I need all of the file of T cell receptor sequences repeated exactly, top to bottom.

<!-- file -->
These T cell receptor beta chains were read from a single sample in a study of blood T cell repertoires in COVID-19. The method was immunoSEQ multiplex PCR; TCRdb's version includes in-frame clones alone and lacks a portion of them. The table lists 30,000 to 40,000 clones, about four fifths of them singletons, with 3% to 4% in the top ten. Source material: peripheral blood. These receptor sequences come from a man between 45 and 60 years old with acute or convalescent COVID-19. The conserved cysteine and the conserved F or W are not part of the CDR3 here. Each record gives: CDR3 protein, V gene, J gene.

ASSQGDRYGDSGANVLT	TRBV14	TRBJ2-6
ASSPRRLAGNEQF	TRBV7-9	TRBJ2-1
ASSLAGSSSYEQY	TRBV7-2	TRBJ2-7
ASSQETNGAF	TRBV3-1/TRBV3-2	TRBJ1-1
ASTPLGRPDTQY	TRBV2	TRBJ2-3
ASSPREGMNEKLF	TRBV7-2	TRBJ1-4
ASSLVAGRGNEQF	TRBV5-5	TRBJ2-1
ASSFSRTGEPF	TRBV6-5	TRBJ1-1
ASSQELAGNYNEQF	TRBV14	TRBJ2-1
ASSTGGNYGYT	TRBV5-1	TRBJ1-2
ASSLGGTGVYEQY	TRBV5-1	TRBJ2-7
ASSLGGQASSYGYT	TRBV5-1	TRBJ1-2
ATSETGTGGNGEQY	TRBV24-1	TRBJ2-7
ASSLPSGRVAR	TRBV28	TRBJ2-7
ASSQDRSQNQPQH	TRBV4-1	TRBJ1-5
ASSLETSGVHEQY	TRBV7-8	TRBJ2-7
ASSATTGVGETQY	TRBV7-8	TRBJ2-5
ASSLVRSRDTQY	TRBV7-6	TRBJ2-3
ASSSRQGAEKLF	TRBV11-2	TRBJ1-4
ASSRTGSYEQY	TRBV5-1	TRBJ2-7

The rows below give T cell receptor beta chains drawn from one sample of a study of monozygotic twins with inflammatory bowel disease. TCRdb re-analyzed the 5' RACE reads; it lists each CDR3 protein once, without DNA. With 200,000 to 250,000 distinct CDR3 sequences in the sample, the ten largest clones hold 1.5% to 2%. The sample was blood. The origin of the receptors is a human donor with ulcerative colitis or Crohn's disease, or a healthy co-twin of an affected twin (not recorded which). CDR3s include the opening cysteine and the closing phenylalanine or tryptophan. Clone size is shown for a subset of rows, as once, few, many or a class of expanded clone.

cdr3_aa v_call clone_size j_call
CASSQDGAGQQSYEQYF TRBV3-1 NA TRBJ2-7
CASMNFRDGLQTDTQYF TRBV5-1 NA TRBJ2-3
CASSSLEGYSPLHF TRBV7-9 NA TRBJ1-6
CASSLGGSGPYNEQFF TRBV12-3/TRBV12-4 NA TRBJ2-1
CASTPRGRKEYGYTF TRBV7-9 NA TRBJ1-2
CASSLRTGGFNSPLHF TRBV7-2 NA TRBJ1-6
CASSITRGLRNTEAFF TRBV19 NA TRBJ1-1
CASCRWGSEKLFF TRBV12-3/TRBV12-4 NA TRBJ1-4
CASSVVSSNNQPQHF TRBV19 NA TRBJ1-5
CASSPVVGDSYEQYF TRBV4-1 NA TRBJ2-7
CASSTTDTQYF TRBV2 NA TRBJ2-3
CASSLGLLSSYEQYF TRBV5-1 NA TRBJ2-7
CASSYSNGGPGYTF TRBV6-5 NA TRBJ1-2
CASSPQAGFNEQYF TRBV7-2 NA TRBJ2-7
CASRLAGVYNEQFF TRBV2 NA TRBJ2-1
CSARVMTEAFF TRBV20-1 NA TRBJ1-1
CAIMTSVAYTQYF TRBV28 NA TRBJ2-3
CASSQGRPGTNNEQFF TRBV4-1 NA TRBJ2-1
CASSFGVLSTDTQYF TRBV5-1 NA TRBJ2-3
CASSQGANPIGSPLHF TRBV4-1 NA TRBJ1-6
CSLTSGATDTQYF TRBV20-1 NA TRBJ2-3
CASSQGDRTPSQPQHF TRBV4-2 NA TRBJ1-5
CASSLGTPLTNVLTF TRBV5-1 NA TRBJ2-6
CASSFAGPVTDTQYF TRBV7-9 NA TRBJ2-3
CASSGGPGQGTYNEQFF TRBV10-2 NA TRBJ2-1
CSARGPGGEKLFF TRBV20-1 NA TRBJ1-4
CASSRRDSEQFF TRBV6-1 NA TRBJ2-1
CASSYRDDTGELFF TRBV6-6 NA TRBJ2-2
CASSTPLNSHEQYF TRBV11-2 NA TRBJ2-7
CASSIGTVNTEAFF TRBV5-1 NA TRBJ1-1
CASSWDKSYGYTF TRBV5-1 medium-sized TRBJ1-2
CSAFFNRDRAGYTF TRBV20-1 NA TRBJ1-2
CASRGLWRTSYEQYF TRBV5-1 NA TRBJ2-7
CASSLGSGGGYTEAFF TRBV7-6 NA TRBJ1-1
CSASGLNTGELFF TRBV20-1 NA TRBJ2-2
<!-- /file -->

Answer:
These T cell receptor beta chains were read from a single sample in a study of blood T cell repertoires in COVID-19. The method was immunoSEQ multiplex PCR; TCRdb's version includes in-frame clones alone and lacks a portion of them. The table lists 30,000 to 40,000 clones, about four fifths of them singletons, with 3% to 4% in the top ten. Source material: peripheral blood. These receptor sequences come from a man between 45 and 60 years old with acute or convalescent COVID-19. The conserved cysteine and the conserved F or W are not part of the CDR3 here. Each record gives: CDR3 protein, V gene, J gene.

ASSQGDRYGDSGANVLT	TRBV14	TRBJ2-6
ASSPRRLAGNEQF	TRBV7-9	TRBJ2-1
ASSLAGSSSYEQY	TRBV7-2	TRBJ2-7
ASSQETNGAF	TRBV3-1/TRBV3-2	TRBJ1-1
ASTPLGRPDTQY	TRBV2	TRBJ2-3
ASSPREGMNEKLF	TRBV7-2	TRBJ1-4
ASSLVAGRGNEQF	TRBV5-5	TRBJ2-1
ASSFSRTGEPF	TRBV6-5	TRBJ1-1
ASSQELAGNYNEQF	TRBV14	TRBJ2-1
ASSTGGNYGYT	TRBV5-1	TRBJ1-2
ASSLGGTGVYEQY	TRBV5-1	TRBJ2-7
ASSLGGQASSYGYT	TRBV5-1	TRBJ1-2
ATSETGTGGNGEQY	TRBV24-1	TRBJ2-7
ASSLPSGRVAR	TRBV28	TRBJ2-7
ASSQDRSQNQPQH	TRBV4-1	TRBJ1-5
ASSLETSGVHEQY	TRBV7-8	TRBJ2-7
ASSATTGVGETQY	TRBV7-8	TRBJ2-5
ASSLVRSRDTQY	TRBV7-6	TRBJ2-3
ASSSRQGAEKLF	TRBV11-2	TRBJ1-4
ASSRTGSYEQY	TRBV5-1	TRBJ2-7

The rows below give T cell receptor beta chains drawn from one sample of a study of monozygotic twins with inflammatory bowel disease. TCRdb re-analyzed the 5' RACE reads; it lists each CDR3 protein once, without DNA. With 200,000 to 250,000 distinct CDR3 sequences in the sample, the ten largest clones hold 1.5% to 2%. The sample was blood. The origin of the receptors is a human donor with ulcerative colitis or Crohn's disease, or a healthy co-twin of an affected twin (not recorded which). CDR3s include the opening cysteine and the closing phenylalanine or tryptophan. Clone size is shown for a subset of rows, as once, few, many or a class of expanded clone.

cdr3_aa v_call clone_size j_call
CASSQDGAGQQSYEQYF TRBV3-1 NA TRBJ2-7
CASMNFRDGLQTDTQYF TRBV5-1 NA TRBJ2-3
CASSSLEGYSPLHF TRBV7-9 NA TRBJ1-6
CASSLGGSGPYNEQFF TRBV12-3/TRBV12-4 NA TRBJ2-1
CASTPRGRKEYGYTF TRBV7-9 NA TRBJ1-2
CASSLRTGGFNSPLHF TRBV7-2 NA TRBJ1-6
CASSITRGLRNTEAFF TRBV19 NA TRBJ1-1
CASCRWGSEKLFF TRBV12-3/TRBV12-4 NA TRBJ1-4
CASSVVSSNNQPQHF TRBV19 NA TRBJ1-5
CASSPVVGDSYEQYF TRBV4-1 NA TRBJ2-7
CASSTTDTQYF TRBV2 NA TRBJ2-3
CASSLGLLSSYEQYF TRBV5-1 NA TRBJ2-7
CASSYSNGGPGYTF TRBV6-5 NA TRBJ1-2
CASSPQAGFNEQYF TRBV7-2 NA TRBJ2-7
CASRLAGVYNEQFF TRBV2 NA TRBJ2-1
CSARVMTEAFF TRBV20-1 NA TRBJ1-1
CAIMTSVAYTQYF TRBV28 NA TRBJ2-3
CASSQGRPGTNNEQFF TRBV4-1 NA TRBJ2-1
CASSFGVLSTDTQYF TRBV5-1 NA TRBJ2-3
CASSQGANPIGSPLHF TRBV4-1 NA TRBJ1-6
CSLTSGATDTQYF TRBV20-1 NA TRBJ2-3
CASSQGDRTPSQPQHF TRBV4-2 NA TRBJ1-5
CASSLGTPLTNVLTF TRBV5-1 NA TRBJ2-6
CASSFAGPVTDTQYF TRBV7-9 NA TRBJ2-3
CASSGGPGQGTYNEQFF TRBV10-2 NA TRBJ2-1
CSARGPGGEKLFF TRBV20-1 NA TRBJ1-4
CASSRRDSEQFF TRBV6-1 NA TRBJ2-1
CASSYRDDTGELFF TRBV6-6 NA TRBJ2-2
CASSTPLNSHEQYF TRBV11-2 NA TRBJ2-7
CASSIGTVNTEAFF TRBV5-1 NA TRBJ1-1
CASSWDKSYGYTF TRBV5-1 medium-sized TRBJ1-2
CSAFFNRDRAGYTF TRBV20-1 NA TRBJ1-2
CASRGLWRTSYEQYF TRBV5-1 NA TRBJ2-7
CASSLGSGGGYTEAFF TRBV7-6 NA TRBJ1-1
CSASGLNTGELFF TRBV20-1 NA TRBJ2-2